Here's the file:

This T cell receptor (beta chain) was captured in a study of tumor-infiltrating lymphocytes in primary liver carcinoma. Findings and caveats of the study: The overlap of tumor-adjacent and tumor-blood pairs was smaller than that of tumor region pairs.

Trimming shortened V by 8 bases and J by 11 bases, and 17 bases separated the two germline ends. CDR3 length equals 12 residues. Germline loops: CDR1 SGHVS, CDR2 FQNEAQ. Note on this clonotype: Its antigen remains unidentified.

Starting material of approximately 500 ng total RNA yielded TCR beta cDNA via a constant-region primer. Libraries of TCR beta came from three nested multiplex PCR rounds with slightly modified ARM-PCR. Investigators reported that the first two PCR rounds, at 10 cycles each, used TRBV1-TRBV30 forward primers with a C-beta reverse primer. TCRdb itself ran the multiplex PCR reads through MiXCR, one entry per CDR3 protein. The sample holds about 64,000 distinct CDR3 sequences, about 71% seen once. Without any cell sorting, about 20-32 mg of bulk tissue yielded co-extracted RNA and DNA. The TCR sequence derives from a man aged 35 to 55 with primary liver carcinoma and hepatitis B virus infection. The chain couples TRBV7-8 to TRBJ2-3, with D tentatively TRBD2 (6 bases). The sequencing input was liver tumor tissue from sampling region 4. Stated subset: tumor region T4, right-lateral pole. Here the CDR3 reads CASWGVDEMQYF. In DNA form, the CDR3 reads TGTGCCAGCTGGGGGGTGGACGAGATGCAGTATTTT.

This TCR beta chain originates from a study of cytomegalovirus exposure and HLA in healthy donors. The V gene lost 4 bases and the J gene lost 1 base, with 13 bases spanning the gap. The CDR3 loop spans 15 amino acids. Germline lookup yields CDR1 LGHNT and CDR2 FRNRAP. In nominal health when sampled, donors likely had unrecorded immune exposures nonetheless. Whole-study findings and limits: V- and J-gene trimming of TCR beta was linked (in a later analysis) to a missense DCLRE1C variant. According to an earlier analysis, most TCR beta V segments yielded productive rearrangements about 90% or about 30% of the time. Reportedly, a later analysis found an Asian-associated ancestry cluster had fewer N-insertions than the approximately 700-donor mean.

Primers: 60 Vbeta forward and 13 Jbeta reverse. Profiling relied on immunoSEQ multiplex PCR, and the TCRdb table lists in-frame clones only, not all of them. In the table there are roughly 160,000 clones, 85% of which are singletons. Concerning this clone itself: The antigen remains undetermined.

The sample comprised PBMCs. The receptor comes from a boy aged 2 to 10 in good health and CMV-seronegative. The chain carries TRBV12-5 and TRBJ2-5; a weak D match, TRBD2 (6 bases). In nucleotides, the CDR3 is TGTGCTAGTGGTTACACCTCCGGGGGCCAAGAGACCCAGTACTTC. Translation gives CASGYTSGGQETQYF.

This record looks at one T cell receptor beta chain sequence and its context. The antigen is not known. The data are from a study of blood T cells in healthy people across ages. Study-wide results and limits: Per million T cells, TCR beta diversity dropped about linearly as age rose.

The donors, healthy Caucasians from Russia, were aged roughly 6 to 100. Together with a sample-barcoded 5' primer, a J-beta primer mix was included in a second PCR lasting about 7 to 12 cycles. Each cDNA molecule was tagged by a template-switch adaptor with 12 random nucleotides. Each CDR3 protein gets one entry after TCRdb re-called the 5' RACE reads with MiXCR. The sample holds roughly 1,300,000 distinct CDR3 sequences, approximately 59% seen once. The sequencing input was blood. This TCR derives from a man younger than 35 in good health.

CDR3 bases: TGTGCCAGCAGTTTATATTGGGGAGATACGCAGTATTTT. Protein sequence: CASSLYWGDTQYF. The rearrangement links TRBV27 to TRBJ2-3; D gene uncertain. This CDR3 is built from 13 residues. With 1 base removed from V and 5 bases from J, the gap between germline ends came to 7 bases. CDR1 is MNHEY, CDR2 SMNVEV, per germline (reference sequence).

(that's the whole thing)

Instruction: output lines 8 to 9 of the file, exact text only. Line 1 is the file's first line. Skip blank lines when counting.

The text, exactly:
The donors, healthy Caucasians from Russia, were aged roughly 6 to 100. Together with a sample-barcoded 5' primer, a J-beta primer mix was included in a second PCR lasting about 7 to 12 cycles. Each cDNA molecule was tagged by a template-switch adaptor with 12 random nucleotides. Each CDR3 protein gets one entry after TCRdb re-called the 5' RACE reads with MiXCR. The sample holds roughly 1,300,000 distinct CDR3 sequences, approximately 59% seen once. The sequencing input was blood. This TCR derives from a man younger than 35 in good health.

CDR3 bases: TGTGCCAGCAGTTTATATTGGGGAGATACGCAGTATTTT. Protein sequence: CASSLYWGDTQYF. The rearrangement links TRBV27 to TRBJ2-3; D gene uncertain. This CDR3 is built from 13 residues. With 1 base removed from V and 5 bases from J, the gap between germline ends came to 7 bases. CDR1 is MNHEY, CDR2 SMNVEV, per germline (reference sequence).